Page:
Educating All in Pakistan

A version of this op-ed originally appeared in the Pakistan daily The News.

Roughly a quarter of all children in Pakistan do not attend school. This includes children who have never been to school, as well as those who have dropped out at various stages before finishing high school. Pakistan still does not have universal enrollment for 5–16 year olds, and dropout rates are very high for all grade levels. There are gender and geographic dimensions as well: more girls are out of school than boys, and many more rural than urban children are out of school.

However a new article in the Pakistan Constitution reads:

25A. Right to Education: The state shall provide free and compulsory education to all children of the ages of five to sixteen years in such manner as may be determined by law.

In accordance with this article, whoever stands in the way of the education of children will considered to be interfering with the basic rights of the citizens of Pakistan. Citizens can now invoke the courts to have their rights ensured.

But now comes the harder part. For the 15 to 17 million children who are out of school, or who dropped out of school for one reason or another, will this pledge translate into anything more than a pledge? Will the government actually make the requisite efforts to get these children into decent schools? If the pledge is a serious one, and if the framers of this amendment and those who endorsed it were serious about their intentions, they need to show that they are going to make a real effort at its implementation as well.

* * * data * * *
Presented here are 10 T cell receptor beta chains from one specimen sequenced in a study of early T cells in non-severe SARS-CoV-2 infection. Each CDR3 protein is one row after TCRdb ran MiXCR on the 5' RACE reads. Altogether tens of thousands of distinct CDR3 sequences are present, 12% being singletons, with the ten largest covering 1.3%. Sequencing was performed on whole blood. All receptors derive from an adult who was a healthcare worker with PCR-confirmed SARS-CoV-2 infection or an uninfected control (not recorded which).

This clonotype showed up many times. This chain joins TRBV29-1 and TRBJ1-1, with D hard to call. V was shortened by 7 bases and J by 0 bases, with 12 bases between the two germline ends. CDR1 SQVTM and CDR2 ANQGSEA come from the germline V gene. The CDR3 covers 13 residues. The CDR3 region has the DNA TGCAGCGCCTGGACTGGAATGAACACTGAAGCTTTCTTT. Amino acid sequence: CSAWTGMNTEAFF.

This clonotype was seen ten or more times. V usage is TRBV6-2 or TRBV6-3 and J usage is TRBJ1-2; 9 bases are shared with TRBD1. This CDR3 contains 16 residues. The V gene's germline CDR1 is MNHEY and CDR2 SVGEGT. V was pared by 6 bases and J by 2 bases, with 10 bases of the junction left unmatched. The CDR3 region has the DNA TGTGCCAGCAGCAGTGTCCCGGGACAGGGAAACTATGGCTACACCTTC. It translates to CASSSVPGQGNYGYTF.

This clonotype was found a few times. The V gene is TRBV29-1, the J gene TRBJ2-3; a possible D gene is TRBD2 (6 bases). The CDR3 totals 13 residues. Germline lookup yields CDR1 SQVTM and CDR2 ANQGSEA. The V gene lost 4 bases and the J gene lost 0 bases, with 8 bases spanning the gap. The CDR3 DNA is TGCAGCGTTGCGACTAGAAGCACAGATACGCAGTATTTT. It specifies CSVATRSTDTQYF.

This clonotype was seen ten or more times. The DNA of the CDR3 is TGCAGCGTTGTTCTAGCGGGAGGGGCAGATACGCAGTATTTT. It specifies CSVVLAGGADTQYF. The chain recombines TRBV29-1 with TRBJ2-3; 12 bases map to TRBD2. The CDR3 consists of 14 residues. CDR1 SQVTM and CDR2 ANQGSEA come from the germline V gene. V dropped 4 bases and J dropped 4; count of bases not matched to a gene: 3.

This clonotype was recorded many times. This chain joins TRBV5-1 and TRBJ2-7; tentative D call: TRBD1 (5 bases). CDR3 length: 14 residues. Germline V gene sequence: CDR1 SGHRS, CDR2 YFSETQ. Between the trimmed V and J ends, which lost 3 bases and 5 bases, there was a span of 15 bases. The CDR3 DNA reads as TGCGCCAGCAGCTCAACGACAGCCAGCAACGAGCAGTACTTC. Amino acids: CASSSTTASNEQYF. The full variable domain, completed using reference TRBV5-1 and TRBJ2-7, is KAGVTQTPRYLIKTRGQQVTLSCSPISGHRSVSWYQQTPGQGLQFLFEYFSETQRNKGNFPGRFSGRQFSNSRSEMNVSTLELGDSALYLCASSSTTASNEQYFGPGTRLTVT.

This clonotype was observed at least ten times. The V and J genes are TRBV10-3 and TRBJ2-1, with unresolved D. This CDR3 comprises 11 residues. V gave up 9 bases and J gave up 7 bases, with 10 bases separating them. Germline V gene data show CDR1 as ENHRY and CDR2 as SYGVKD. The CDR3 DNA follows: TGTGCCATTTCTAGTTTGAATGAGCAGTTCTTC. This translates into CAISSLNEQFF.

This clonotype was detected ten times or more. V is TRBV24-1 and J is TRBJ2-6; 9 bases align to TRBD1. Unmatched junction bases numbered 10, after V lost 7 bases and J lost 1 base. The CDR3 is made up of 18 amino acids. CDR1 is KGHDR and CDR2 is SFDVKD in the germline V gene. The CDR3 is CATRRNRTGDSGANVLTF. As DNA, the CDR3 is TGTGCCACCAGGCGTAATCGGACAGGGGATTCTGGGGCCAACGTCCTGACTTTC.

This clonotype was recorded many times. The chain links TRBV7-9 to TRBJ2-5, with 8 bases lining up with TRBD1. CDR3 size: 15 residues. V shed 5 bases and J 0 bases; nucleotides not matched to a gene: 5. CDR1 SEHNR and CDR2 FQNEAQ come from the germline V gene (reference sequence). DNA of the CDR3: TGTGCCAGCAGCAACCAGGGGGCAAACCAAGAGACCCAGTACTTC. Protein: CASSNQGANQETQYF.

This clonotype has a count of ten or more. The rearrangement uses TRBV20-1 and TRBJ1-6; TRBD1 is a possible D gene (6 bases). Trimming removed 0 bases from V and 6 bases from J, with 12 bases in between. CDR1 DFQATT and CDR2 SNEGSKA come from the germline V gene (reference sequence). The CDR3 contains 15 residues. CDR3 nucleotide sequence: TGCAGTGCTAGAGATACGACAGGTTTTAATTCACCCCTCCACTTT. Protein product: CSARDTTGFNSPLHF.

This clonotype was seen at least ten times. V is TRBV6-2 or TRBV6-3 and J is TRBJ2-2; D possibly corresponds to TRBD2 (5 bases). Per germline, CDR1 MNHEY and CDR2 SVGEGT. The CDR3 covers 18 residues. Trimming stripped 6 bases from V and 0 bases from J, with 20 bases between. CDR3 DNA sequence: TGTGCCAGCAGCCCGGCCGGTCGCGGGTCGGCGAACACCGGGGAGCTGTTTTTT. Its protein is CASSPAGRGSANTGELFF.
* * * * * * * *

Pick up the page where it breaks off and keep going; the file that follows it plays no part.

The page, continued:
Given the magnitude of the task, a realistic and well-thought-through plan of action to address the issue will be required. The provincial governments need to immediately set up permanent commissions, committees, and bodies to start working on this issue. They have to figure out how much resources are needed, where they will come from, where we need more schools, and how many, what sort of cooperation is needed from the private sector, how many teachers are needed, how and where we can train them and what the time frame for the implementation of the new article is going to be.

If we do not see any immediate moves from the provincial governments to start research and analysis on these questions and to seriously start looking for the resources needed, we will know that this amendment was the usual stuff that we have come to expect from the policymakers, politicians, bureaucrats, and the ruling elites.

Now that Pakistan has conferred the right to education on all children and has even committed to raising educational finance to seven percent of the GDP over the next few years, how do we make sure that society as a whole and the government in particular are made to deliver on the promises that have been made? And if the government does not move in the right direction quickly, what should be the appropriate strategy?

Citizens, especially those who are concerned about issues related to education and who feel that educating our children is important for the future of the country, have to ensure that they support all efforts to make certain that the dream is actually achieved in the shortest possible time.

If the government honors its pledge, we have to work with it to make possible that quality education is provided to all children irrespective of their background or any other characteristic. The recent amendment is an encouraging milestone and should provide some impetus. But if the government acts lazily or is not sincere, we have to make sure that it is pushed in the right direction.

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